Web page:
What Causes Sensitive Teeth?
Cavities and fractured teeth can cause sensitive teeth, as well as worn tooth enamel, cracked or exposed teeth.
A layer of enamel, a very strong substance, protects the crowns of your teeth. A layer called cementum protects the tooth root under the gums. Beneath the enamel and the cementum is dentin, a part of the tooth that is less dense.
The dentin contains microscopic dentinal tubules (small hollow channels) which go down into the tooth's nerve centre, the pulp. If the enamel and cementum is worn away, the dentin loses its protective covering, and the tubules allow heat and cold or acidic and sticky foods to reach the nerves in the tooth. This causes sensitivity and pain. This however, does not cause permanent damage to the pulp. Damage can be minimised with proper oral hygiene.
Proper oral hygiene is the key to preventing gums from receding and causing tooth sensitivity. If you brush your teeth incorrectly or over-brush, gum problems can result.
Sensitivity after placement of a restoration
It is not unusual to have some initial sensitivity after a filling is placed. Often the gum around the tooth can be a little tender- in particular when decay has gone between the teeth- necessitating the use of bands or strips. It is not uncommon for a tooth to be sensitive to cold immediately after the placement of a large or deep restoration, Provided the pain is of short duration and gradually lessens over the next few weeks the tooth should eventually settle.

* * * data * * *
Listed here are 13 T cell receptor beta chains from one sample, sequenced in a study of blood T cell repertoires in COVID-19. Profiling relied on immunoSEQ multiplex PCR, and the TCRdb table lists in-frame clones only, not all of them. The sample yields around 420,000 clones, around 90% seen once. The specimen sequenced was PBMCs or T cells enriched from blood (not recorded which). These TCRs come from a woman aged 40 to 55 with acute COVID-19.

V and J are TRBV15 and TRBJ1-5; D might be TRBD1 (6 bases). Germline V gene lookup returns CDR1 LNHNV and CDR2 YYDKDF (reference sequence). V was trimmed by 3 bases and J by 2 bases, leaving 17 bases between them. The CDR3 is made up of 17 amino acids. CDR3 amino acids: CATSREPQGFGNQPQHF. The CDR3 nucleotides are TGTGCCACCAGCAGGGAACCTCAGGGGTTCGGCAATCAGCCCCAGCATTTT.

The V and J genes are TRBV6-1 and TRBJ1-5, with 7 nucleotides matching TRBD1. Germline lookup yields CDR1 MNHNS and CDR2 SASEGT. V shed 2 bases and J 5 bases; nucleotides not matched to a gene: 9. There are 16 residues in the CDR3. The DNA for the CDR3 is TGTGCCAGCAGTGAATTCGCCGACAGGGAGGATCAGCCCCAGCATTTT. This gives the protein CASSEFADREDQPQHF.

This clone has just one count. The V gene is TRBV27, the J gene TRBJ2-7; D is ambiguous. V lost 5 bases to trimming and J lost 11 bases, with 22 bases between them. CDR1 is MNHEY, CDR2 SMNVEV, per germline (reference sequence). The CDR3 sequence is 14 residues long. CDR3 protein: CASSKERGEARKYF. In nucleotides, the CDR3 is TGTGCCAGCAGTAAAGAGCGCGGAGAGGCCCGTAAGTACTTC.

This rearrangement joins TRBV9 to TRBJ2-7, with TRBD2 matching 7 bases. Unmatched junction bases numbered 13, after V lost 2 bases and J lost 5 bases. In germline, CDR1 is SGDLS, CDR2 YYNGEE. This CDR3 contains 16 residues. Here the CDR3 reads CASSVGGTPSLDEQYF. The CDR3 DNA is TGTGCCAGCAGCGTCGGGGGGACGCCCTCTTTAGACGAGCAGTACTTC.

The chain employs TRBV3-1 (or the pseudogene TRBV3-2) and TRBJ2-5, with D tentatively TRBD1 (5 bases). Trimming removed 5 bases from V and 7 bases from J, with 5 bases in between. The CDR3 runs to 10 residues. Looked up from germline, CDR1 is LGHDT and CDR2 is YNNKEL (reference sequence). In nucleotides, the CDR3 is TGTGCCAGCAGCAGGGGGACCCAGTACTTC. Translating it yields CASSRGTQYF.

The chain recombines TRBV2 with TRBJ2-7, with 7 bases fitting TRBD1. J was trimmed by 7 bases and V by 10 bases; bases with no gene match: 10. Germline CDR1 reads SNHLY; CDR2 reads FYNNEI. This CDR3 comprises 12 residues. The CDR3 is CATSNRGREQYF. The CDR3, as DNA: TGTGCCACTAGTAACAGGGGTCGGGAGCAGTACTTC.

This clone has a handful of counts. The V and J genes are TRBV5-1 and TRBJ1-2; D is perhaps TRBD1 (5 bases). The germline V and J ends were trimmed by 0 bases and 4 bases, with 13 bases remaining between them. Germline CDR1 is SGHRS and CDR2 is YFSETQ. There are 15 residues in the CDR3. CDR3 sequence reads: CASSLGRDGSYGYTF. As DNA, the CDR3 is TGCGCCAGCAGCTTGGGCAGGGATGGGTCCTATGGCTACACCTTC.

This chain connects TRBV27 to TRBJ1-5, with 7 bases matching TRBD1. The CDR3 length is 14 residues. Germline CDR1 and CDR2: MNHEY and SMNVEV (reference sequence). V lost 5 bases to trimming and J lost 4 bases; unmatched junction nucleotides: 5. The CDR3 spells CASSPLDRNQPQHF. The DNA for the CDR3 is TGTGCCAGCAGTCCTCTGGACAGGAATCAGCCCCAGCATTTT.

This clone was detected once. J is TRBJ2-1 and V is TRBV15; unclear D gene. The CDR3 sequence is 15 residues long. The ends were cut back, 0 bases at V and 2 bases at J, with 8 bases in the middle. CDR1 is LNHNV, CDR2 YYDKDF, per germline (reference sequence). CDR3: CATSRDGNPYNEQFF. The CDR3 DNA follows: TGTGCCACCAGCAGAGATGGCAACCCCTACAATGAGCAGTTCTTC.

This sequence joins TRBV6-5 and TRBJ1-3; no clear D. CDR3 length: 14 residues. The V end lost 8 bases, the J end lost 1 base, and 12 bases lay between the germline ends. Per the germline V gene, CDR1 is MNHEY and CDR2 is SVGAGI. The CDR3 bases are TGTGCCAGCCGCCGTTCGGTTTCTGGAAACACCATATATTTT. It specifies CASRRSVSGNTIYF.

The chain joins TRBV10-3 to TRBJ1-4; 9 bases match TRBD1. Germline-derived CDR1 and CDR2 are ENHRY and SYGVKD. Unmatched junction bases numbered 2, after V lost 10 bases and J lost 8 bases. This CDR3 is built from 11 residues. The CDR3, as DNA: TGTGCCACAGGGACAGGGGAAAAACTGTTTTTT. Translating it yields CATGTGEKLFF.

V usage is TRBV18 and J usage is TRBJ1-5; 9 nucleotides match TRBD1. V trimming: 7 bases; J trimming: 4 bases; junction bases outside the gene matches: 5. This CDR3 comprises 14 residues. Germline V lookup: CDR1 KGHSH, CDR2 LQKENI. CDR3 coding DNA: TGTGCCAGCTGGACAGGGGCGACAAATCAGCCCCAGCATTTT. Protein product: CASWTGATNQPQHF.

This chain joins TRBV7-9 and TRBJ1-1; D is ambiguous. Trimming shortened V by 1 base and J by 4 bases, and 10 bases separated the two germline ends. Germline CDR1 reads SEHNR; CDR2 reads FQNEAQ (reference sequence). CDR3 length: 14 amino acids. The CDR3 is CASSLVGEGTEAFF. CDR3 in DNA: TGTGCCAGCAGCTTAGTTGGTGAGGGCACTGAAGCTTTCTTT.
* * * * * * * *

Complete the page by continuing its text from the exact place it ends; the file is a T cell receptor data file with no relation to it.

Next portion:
It can also be difficult to establish the correct bite when teeth are numb and when the muscles round your jaw are tired, making it difficult to close in the correct position. Teeth which are high in your bite, will become tender to bite on and may also become temperature sensitive. It is important to come back for an adjustment should your bite feel incorrect.
Occasionally after the placement of a restoration a tooth can become non-vital and require root canal treatment. Each time we replace a filling there is trauma to the pulp (nerve, blood supply). This trauma is caused by a combination of the drilling itself, toxins released by the bacteria that cause decay and the reaction of the pulp to the filling materials themselves. Other factors such as tooth grinding and fracture lines within teeth also affect the health of the pulp.
The accumulation of this trauma over time can result in a 'stressed pulp', that is a state of chronic near-death. As a result, a tooth which was seemingly fine prior to dental treatment may require root canal treatment afterwards because the pulp of that tooth, having already been compromised, is unable to withstand any further stress.
Teeth that are, or are becoming non-vital generally become sensitive to hot and cold, as well as being tender to bite on. Pain will often arise spontaneously and last for a long period of time, perhaps even be constant and will often be throbbing in nature. Should this occur please contact us immediately.